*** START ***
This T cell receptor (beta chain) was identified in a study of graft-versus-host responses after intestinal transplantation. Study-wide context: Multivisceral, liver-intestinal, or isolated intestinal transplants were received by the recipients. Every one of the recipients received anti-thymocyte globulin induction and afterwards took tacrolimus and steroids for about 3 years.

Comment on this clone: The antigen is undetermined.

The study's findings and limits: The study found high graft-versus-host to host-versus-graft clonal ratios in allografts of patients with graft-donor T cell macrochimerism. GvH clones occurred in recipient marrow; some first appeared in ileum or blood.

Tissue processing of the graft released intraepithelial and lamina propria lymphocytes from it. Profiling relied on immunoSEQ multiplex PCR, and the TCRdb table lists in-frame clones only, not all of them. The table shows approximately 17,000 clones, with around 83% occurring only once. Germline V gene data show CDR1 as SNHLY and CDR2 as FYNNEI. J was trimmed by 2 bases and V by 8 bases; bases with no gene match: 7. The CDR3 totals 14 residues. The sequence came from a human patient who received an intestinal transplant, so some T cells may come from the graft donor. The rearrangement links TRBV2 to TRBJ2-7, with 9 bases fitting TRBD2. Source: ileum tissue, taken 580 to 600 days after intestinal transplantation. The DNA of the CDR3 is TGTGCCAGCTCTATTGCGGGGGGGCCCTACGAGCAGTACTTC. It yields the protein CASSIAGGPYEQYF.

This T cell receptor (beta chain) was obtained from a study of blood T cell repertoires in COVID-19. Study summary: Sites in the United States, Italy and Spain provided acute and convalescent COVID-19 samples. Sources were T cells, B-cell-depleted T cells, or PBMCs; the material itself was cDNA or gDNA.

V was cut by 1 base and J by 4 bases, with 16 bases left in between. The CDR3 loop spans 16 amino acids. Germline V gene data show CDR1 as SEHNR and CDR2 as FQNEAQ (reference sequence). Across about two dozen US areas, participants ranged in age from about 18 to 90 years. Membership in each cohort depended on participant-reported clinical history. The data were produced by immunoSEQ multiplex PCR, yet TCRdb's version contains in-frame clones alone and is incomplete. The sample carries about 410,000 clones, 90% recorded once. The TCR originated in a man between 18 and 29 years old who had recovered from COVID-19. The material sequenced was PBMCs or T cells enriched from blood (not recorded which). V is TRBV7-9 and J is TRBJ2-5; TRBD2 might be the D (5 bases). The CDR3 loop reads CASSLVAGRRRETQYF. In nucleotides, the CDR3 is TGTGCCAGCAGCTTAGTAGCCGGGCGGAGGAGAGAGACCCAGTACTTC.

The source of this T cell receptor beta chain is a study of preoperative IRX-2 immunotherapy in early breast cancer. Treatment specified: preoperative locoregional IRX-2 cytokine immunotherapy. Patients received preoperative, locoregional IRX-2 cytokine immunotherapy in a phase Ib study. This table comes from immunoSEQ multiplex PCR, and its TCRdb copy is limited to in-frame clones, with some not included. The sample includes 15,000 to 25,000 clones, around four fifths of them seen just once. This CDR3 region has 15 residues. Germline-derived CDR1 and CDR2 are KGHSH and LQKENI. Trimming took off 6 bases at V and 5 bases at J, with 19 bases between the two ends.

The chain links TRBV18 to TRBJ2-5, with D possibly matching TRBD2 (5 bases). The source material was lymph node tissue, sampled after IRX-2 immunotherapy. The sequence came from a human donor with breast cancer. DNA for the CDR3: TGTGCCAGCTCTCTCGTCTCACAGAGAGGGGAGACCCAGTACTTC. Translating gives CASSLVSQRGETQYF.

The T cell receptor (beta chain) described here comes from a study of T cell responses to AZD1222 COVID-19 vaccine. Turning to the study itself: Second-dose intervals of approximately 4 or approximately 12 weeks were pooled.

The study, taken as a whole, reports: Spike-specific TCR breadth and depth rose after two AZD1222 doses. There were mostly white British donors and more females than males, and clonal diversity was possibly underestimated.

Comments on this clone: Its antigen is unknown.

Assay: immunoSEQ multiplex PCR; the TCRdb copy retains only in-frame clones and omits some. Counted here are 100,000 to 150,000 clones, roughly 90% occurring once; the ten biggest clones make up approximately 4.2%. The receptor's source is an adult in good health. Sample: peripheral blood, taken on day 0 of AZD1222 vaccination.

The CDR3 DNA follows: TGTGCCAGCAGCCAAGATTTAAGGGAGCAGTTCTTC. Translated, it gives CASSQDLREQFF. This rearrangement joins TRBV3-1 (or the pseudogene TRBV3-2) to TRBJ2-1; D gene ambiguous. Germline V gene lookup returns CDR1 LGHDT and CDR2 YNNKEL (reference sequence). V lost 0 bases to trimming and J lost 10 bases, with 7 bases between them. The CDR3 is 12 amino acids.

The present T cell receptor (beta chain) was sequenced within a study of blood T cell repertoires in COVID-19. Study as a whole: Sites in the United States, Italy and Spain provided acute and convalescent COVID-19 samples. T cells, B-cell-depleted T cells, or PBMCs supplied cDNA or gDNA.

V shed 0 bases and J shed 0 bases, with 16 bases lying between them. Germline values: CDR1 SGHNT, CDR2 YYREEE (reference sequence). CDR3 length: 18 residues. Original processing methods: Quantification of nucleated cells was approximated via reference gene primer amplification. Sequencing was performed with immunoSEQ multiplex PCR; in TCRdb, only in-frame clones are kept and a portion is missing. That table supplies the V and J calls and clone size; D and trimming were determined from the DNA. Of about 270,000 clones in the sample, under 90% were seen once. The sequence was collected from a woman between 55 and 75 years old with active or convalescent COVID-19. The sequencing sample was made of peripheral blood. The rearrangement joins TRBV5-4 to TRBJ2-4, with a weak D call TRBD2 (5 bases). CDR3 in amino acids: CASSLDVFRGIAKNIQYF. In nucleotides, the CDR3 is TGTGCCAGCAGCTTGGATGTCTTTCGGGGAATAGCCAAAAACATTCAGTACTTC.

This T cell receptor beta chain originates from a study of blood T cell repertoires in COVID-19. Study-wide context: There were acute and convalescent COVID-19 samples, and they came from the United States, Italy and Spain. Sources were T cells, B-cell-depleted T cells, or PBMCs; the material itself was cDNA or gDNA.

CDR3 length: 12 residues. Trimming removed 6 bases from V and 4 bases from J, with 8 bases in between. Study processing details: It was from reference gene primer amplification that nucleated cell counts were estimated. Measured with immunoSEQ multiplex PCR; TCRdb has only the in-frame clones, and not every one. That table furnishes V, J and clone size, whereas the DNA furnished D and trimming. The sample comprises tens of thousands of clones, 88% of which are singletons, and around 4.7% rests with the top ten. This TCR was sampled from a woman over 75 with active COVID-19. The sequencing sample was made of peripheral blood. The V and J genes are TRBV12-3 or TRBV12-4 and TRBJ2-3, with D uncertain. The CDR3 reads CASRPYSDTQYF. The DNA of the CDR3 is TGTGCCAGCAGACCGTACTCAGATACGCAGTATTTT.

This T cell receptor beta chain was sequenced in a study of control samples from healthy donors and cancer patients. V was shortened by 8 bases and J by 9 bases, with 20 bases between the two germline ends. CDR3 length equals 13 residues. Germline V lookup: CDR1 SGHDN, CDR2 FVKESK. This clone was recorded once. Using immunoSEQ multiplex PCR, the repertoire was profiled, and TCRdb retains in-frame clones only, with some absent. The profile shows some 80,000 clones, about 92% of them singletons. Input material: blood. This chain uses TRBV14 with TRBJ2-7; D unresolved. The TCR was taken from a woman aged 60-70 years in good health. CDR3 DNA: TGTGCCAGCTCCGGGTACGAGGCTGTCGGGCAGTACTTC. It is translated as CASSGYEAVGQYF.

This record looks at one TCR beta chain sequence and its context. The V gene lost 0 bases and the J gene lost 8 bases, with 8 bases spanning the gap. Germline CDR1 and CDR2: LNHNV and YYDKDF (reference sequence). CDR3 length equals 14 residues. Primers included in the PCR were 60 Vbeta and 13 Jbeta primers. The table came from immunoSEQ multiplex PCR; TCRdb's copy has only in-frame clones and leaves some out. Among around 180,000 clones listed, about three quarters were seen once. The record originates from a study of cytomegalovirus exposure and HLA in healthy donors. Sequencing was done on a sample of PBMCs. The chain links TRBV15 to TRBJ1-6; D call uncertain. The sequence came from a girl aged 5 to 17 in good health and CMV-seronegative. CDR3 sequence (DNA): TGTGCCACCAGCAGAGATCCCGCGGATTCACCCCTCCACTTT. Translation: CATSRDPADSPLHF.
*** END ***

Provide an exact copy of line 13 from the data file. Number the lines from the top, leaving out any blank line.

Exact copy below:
The CDR3 DNA follows: TGTGCCAGCAGCCAAGATTTAAGGGAGCAGTTCTTC. Translated, it gives CASSQDLREQFF. This rearrangement joins TRBV3-1 (or the pseudogene TRBV3-2) to TRBJ2-1; D gene ambiguous. Germline V gene lookup returns CDR1 LGHDT and CDR2 YNNKEL (reference sequence). V lost 0 bases to trimming and J lost 10 bases, with 7 bases between them. The CDR3 is 12 amino acids.